Study Tour in Myanmar
Experiencing a Developing Country’s Educational Scene in Myanmar
Sophia University held a study tour in Myanmar from February 2 to 13, 2020 as part of the Collaborative Online International Learning (COIL) Project supported by the Inter-University Exchange Project adopted by the Ministry of Education, Culture, Sports, Science and Technology (MEXT) in 2018.
Through visits to governmental agencies such as JICA and KOICA and international organizations such as UNHCR, as well as exchanges with students of local universities and educational organizations in cooperation with Jesuit Worldwide Learning (JWL), the four participating Sophia students experienced the educational scene of a developing country and deepened their understanding of the society of Myanmar, a multi-ethnic country.
JWL is an educational organization mainly established by Jesuit universities in the U.S. It contributes to human resource development in developing countries by providing online educational opportunities to refugees who have few opportunities to receive education.
This study tour in cooperation with JWL aims to develop human resources who can consider multicultural harmony and solve problems – in line with the purpose of COIL Project. Considering these key elements, the study tour included in-person exchanges between participating Sophia students and local students, as well as continued remote collaborative learning using COIL. In addition, the study tour aims for the faculty and students to learn together what challenges exist in implementing COIL in developing countries, and to link this to the development of the COIL Project.
Experience of Participating Student – a 2019 Graduate, Faculty of Law (2019 Graduate, Faculty of Law)
While experiencing the vivid daily life of people coming and going from the market, I also witnessed the fundamental transformation of society during the 10-day study tour. I learned about Myanmar’s overall picture, history, and policies from many perspectives at various public institutions. I also had exchanges with students from the elementary to graduate school level at a variety of educational institutions, including state and private, urban and rural, and monastic and Jesuit schools.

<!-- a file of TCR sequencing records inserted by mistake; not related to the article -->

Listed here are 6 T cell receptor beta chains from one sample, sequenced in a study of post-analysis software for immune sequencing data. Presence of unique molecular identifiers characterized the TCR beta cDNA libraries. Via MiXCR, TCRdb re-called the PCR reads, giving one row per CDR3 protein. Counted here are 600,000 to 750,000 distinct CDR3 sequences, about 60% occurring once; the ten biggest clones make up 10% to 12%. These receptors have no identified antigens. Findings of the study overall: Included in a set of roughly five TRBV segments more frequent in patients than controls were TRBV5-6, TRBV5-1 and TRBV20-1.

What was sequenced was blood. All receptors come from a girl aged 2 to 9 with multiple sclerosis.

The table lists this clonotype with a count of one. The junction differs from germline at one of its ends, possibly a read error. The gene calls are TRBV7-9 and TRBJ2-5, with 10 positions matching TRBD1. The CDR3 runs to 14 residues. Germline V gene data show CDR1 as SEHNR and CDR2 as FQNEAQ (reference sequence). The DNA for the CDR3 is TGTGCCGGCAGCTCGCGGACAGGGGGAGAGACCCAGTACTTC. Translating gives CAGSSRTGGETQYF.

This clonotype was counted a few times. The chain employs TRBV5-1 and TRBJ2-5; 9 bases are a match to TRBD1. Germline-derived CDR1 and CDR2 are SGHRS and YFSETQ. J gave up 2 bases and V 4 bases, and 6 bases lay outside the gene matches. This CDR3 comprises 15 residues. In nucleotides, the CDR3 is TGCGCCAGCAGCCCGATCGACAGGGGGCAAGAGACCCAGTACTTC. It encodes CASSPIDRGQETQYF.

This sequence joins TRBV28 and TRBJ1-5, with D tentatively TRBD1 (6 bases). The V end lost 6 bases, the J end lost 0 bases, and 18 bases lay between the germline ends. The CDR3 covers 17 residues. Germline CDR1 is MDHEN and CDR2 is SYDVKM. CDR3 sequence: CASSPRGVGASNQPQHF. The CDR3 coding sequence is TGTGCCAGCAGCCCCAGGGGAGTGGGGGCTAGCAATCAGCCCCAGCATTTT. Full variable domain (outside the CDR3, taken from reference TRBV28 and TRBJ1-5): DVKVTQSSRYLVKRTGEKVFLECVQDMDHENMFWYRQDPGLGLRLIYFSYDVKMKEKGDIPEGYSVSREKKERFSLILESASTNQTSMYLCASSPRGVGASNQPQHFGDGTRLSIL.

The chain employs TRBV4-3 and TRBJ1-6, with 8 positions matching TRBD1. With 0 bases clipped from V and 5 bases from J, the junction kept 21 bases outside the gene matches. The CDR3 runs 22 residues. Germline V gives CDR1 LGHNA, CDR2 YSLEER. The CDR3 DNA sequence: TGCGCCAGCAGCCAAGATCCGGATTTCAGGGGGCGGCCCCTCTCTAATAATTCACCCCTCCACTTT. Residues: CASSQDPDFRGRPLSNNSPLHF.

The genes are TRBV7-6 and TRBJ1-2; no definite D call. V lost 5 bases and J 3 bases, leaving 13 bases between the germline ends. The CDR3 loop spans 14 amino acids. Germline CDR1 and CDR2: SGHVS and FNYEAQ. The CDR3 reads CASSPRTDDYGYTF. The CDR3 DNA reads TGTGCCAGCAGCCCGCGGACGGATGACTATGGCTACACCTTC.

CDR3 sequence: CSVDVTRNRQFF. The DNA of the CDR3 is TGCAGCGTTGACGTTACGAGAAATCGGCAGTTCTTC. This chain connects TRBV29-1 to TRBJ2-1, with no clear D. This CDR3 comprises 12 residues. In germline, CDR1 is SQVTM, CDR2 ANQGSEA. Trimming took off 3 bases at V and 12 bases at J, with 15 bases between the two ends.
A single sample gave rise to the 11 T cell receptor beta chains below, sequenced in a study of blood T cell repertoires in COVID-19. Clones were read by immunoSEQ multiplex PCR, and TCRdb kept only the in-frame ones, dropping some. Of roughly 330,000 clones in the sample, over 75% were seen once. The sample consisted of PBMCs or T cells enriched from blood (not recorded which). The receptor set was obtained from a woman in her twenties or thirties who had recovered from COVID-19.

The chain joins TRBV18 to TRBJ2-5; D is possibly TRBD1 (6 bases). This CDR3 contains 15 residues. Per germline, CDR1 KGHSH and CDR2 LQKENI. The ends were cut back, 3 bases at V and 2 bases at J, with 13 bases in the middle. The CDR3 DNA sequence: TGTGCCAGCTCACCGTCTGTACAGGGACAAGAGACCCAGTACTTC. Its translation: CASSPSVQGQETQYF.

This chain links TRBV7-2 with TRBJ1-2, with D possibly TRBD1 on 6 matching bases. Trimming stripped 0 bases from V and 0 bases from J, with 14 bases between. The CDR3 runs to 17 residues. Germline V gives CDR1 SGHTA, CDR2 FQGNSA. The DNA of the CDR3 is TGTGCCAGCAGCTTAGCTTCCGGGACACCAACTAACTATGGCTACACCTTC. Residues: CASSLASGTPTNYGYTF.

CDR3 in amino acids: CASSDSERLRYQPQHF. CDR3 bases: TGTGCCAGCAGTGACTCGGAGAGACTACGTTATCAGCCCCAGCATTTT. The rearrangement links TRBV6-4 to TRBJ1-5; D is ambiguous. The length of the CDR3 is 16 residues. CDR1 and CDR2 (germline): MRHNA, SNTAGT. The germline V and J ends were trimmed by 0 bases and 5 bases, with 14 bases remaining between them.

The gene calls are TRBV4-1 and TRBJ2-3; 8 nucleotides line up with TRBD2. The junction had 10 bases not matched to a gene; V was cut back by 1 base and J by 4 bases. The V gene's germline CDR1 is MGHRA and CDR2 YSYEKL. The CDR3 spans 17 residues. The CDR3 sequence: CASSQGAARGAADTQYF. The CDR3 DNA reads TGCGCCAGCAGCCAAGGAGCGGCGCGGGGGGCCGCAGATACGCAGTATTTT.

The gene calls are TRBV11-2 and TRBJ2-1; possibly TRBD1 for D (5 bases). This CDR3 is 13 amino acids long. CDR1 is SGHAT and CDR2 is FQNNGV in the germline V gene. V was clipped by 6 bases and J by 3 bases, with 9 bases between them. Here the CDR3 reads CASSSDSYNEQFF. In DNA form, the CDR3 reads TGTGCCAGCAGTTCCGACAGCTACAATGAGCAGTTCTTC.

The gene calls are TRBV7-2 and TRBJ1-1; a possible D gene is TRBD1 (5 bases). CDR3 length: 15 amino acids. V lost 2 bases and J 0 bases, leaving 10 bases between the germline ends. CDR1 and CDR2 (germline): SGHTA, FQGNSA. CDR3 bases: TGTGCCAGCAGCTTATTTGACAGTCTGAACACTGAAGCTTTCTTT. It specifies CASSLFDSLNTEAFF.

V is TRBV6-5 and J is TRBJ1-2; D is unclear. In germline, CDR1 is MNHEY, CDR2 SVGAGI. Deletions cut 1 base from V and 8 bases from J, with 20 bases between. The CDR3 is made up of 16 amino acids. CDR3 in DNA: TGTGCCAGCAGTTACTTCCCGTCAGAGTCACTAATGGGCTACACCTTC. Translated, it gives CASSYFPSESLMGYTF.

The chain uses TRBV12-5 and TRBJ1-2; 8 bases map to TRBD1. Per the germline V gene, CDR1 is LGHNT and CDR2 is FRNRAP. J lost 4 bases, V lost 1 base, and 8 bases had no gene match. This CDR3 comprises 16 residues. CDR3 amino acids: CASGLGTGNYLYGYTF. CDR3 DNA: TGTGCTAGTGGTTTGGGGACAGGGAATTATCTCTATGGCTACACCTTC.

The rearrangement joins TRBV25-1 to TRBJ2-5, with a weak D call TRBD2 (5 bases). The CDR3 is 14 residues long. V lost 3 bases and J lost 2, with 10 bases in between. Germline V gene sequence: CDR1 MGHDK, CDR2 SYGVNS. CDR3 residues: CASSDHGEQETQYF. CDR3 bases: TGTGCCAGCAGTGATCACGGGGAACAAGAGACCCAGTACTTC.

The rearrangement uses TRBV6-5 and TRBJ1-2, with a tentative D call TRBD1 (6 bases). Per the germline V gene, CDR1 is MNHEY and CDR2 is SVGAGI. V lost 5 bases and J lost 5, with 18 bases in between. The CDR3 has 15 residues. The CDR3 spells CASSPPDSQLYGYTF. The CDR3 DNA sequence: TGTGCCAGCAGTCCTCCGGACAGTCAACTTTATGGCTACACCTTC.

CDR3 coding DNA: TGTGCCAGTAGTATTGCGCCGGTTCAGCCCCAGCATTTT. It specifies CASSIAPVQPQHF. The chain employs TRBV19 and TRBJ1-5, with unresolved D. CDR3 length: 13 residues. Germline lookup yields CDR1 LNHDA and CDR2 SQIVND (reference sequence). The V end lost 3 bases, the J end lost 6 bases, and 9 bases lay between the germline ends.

What struck me most was the enthusiasm of the people for learning. I was overwhelmed by how each individual person recognized the value of investing in education and how they were eager to seize educational opportunities. I reflected on the opportunities that were available to me in Japan that I had taken for granted. Although I am blessed to have such opportunities, I felt I was running far behind the people I met in Myanmar as a student. JICA’s involvement in the revision of elementary school education textbooks was also very impressive. It was interesting to see the background of the work that is being done in cooperation with Japan which could create the norm for the entire nation in the future. At the same time, being able to witness the onsite conditions that can only be seen now made me feel motivated to continue following Myanmar in my own way.
Precisely because this was my first visit to Myanmar and I was still in the dark at times, I think there were many situations where I was able to engage in exchanges with the local people more seriously. The sight of students learning and having discussions together, with the future of the cultures of their ethnic groups and national development on their shoulders, gave me such a valuable experience that it helped form my own perspective questioning the stagnant society of Japan.
In the post-tour session after returning to Japan, the participants connected online with the educational institutions they had visited and deepened their studies by asking questions that had arisen in their reflections after returning home. In addition, it is planned for the participants to continue their exchanges using COIL through social media group pages and other means.
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